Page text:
On Oct. 11, I returned home from work to discover a bright-orange eviction notice plastered on my front door. My housemates and I were perplexed: We pay our rent on time, keep our house in good condition and have a great relationship with our landlord. Yet this laminated piece of paper informed us that we had to vacate our home by Dec. 1.
My household is not exactly ordinary. My six housemates and I are full-time volunteers working at nonprofits throughout the city. Our landlord is a church. We are members of the Lutheran Volunteer Corps, committed to living in an intentional, sustainable community for one year.
Our home, named Winona House, has been a presence in the Ventura Village neighborhood of south Minneapolis for 17 years. In that time, more than 100 volunteers have lived there to work for peace and social justice. Now I am told that my community will be the last here; we will likely be split apart and relocated into different houses.
The reason for our eviction? Overoccupancy. Due to an absurdly restrictive zoning ordinance, no more than three unrelated adults may inhabit our six-bedroom house. Minneapolis Ordinance 546.50 states that a house zoned as R2 “shall not exceed one family plus up to two unrelated persons living together as a permanent household.”
We’ve repeatedly been told that this ordinance is for our protection, that it prevents exploitative landlords from creating crammed boardinghouses. While I agree with this goal, my housemates and I feel anything but victimized by Our Saviour’s Lutheran Church. We live a good life, filled with supportive relationships. Our house cooks nightly dinners together; we buy our supplies communally; have hymn sings, and deliver cookies to our neighbors. Bizarrely, we resemble the idealized American family, and we are far from dissatisfied with our housing. Yet for some skewed reason, the law “protects” us by shattering our community.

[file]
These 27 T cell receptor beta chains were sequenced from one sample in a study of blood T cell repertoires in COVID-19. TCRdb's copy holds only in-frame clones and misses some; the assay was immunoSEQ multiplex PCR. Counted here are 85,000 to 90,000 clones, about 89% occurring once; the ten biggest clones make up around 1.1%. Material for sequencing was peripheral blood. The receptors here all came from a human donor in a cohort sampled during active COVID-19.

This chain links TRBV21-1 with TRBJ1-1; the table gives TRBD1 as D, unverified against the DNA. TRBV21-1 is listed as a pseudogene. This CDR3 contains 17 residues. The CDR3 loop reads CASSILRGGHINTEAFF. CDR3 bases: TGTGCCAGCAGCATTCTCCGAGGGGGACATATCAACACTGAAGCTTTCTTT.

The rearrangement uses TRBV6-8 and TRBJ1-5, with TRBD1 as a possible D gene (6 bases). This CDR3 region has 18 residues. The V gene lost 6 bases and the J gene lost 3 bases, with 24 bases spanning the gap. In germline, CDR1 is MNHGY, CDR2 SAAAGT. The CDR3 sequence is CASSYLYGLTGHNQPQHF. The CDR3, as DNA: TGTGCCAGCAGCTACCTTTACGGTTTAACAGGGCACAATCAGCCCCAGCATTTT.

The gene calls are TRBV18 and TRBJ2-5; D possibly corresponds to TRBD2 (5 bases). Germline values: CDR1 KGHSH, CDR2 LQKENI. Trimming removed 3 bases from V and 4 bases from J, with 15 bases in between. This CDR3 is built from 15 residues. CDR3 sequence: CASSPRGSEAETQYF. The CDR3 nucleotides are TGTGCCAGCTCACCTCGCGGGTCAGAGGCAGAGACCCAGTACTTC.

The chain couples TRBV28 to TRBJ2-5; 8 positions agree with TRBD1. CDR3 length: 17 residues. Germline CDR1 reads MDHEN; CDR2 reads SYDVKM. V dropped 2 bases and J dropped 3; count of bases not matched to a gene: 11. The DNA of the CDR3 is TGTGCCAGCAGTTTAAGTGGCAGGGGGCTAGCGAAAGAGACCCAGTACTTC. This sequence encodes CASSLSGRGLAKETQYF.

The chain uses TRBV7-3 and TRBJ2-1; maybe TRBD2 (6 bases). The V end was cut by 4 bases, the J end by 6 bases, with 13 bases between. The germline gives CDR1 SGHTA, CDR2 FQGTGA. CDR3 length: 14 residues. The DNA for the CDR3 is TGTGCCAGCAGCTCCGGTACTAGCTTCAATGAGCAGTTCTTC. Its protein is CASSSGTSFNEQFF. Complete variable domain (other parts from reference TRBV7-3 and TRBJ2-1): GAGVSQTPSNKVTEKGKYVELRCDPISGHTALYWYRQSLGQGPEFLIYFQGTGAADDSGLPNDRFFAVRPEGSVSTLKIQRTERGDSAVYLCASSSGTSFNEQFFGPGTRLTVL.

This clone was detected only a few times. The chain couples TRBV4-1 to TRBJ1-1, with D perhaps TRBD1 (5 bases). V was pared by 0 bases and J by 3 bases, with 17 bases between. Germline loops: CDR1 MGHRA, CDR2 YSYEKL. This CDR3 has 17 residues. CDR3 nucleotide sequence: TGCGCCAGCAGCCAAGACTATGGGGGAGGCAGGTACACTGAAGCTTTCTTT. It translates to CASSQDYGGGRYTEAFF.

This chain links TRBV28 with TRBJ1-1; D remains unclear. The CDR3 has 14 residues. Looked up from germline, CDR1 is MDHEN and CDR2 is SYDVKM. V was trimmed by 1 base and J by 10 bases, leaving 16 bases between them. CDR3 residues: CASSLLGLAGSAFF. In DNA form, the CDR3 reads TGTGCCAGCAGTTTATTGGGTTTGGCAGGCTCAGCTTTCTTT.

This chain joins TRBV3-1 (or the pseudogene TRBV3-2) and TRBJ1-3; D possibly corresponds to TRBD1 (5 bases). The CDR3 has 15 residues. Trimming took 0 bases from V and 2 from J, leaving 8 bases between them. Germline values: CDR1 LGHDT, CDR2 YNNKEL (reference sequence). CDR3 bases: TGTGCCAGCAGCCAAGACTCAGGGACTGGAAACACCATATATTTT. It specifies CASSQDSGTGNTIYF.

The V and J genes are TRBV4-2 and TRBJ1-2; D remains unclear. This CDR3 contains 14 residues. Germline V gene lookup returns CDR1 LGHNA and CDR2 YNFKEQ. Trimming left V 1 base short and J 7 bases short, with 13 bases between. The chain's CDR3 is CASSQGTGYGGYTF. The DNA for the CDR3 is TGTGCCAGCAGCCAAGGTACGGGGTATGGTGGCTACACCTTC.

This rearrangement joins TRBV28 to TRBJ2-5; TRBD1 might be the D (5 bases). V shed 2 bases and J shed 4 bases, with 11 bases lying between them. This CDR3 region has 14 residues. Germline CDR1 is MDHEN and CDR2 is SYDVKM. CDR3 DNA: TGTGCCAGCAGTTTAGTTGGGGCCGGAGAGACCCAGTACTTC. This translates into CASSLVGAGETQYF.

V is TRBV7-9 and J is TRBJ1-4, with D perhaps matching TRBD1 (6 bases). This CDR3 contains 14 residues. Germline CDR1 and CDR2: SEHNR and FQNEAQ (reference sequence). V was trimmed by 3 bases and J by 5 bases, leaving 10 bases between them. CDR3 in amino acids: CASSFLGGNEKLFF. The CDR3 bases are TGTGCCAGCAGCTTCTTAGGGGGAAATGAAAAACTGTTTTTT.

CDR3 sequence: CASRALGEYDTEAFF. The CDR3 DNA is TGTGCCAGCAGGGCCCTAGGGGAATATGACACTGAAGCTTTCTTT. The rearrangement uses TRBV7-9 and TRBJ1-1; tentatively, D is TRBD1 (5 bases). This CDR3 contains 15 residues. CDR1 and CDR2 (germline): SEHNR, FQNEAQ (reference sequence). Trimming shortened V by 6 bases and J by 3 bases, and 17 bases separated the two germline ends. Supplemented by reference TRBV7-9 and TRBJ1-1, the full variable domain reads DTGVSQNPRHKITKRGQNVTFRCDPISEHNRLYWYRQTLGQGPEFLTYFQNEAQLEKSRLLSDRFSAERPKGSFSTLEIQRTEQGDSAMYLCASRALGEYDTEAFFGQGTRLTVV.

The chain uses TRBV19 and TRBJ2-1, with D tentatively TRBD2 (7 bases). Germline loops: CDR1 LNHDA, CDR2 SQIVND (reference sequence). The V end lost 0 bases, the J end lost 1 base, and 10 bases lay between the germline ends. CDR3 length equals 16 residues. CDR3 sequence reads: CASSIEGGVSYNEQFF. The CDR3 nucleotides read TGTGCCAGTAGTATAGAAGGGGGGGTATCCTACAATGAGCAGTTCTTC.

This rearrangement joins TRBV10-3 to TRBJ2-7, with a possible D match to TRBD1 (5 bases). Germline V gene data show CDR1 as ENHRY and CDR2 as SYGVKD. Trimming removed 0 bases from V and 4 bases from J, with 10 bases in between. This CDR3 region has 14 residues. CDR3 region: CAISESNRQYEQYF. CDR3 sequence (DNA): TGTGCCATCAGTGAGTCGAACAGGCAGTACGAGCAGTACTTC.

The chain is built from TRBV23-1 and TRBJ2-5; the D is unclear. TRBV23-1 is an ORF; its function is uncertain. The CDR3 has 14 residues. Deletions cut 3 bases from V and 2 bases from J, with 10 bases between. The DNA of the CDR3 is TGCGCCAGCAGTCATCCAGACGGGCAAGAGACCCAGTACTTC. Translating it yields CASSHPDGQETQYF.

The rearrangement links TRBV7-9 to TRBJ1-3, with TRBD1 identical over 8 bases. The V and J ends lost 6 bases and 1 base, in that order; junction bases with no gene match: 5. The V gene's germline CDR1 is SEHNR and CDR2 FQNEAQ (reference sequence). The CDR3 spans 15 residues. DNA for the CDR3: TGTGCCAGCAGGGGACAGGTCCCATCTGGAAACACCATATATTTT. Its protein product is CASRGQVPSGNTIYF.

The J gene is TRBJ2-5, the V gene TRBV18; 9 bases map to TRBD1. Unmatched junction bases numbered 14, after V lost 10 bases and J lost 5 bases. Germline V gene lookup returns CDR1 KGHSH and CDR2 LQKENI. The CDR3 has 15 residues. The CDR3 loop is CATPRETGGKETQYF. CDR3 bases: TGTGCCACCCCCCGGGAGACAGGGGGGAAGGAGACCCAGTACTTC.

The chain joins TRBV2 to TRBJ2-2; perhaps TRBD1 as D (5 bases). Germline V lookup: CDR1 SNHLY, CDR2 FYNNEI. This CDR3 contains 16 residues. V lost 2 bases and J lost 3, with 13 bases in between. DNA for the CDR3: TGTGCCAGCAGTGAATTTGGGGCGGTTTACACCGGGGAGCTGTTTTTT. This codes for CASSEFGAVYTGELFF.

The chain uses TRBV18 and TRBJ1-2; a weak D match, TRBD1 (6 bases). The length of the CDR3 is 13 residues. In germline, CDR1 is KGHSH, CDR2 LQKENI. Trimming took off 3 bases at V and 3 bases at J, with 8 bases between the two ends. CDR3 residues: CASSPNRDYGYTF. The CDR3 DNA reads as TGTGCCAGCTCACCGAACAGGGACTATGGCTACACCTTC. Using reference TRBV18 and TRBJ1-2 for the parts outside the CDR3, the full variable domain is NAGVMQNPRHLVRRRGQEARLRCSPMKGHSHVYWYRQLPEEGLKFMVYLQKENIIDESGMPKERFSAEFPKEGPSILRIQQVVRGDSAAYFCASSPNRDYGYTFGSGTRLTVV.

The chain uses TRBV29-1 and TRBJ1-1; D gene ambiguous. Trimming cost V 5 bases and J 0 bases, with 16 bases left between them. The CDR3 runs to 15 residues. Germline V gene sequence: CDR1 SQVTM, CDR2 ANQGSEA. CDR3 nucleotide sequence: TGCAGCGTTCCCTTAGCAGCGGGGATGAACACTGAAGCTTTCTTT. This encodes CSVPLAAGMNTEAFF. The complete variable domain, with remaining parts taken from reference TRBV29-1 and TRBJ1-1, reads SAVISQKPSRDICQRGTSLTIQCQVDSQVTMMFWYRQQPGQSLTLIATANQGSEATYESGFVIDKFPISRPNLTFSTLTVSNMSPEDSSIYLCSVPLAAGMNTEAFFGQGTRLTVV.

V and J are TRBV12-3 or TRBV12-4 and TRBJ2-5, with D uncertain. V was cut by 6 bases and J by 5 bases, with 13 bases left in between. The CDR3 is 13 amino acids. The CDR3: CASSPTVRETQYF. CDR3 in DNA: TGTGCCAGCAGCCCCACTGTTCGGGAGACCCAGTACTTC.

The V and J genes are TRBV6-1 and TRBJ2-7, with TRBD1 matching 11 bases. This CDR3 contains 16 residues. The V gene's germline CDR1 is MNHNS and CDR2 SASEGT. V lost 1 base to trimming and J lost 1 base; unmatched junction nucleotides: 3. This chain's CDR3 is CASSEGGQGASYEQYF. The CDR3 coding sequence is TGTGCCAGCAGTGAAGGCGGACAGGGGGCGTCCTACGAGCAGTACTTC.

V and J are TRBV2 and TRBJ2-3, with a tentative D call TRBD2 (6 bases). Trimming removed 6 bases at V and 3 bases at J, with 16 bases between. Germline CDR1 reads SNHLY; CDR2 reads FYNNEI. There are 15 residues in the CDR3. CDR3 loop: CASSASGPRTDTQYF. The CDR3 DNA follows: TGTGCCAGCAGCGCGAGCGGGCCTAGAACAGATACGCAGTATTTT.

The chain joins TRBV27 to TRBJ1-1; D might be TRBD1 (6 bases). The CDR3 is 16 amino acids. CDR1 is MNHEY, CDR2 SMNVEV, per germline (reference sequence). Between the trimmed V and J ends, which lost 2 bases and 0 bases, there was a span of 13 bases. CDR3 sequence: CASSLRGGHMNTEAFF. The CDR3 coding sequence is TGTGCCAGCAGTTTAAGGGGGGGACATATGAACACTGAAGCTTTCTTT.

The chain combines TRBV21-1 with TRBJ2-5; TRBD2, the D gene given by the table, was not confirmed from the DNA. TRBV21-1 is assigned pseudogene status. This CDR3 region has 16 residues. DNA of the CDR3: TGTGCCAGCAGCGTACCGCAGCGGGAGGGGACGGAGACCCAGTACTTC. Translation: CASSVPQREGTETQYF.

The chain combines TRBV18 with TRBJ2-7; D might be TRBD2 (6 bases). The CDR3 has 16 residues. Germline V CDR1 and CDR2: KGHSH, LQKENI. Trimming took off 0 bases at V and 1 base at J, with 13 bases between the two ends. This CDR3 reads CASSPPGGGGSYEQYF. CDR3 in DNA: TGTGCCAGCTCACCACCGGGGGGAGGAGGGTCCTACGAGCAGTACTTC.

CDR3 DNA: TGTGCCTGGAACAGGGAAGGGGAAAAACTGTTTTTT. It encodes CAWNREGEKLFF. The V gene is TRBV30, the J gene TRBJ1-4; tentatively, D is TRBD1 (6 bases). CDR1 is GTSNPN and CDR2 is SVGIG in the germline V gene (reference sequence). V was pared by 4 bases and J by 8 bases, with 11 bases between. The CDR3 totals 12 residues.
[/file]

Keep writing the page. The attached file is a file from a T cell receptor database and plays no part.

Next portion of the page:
It doesn’t take a mastermind logician to find fault with an ordinance that protects tenants from landlords by making them homeless.
The residents of Winona House found this ordinance so ludicrous that we couldn’t take it seriously at first. We naively assumed that anyone with common sense would recognize the exceptionality of our community and exempt us from the eviction. Clearly, the spirit of the law does not apply in our case, and so we thought the city would speedily grant us a variance so that we might at least finish our year of service as an intact community.
Yet at every turn in the process, we’ve run into red tape and gatekeepers preventing us from even getting time during the zoning board’s meetings so that we might argue our case. Our community members and supporters have written 50 letters supporting our appeal, yet we have no hearing in which to present them. While we were originally granted an extension until Jan. 1, all signs are now pointing to a future in which the Winona community will cease to exist.
At its heart, the bureaucratic nightmare of the zoning variance process is a social-justice issue, and I am angered that this same problem could befall another unwitting group of renters. And what if they aren’t lucky enough to be predominantly white, middle-class, educated young adults with an entire organization willing to provide alternative housing?
Not only does this ordinance penalize anyone wishing to live in communal housing, it victimizes anyone unable to navigate the bureaucracy required to file a variance. The people meant to be protected by the ordinance, those who are under-resourced, become the ones most likely to find themselves without a home.
As for the residents of Winona House, we plan to fight this eviction until the bitter end. My hope is that our story might testify against a bureaucracy that inadvertently harms the people it aims to protect. The implementation of common-sense zoning laws and eviction processes must become a priority.
Let’s make Winona House residents Minneapolis’s last renters to fight an unwarranted, unjust eviction.
Dan Perucco lives in Minneapolis.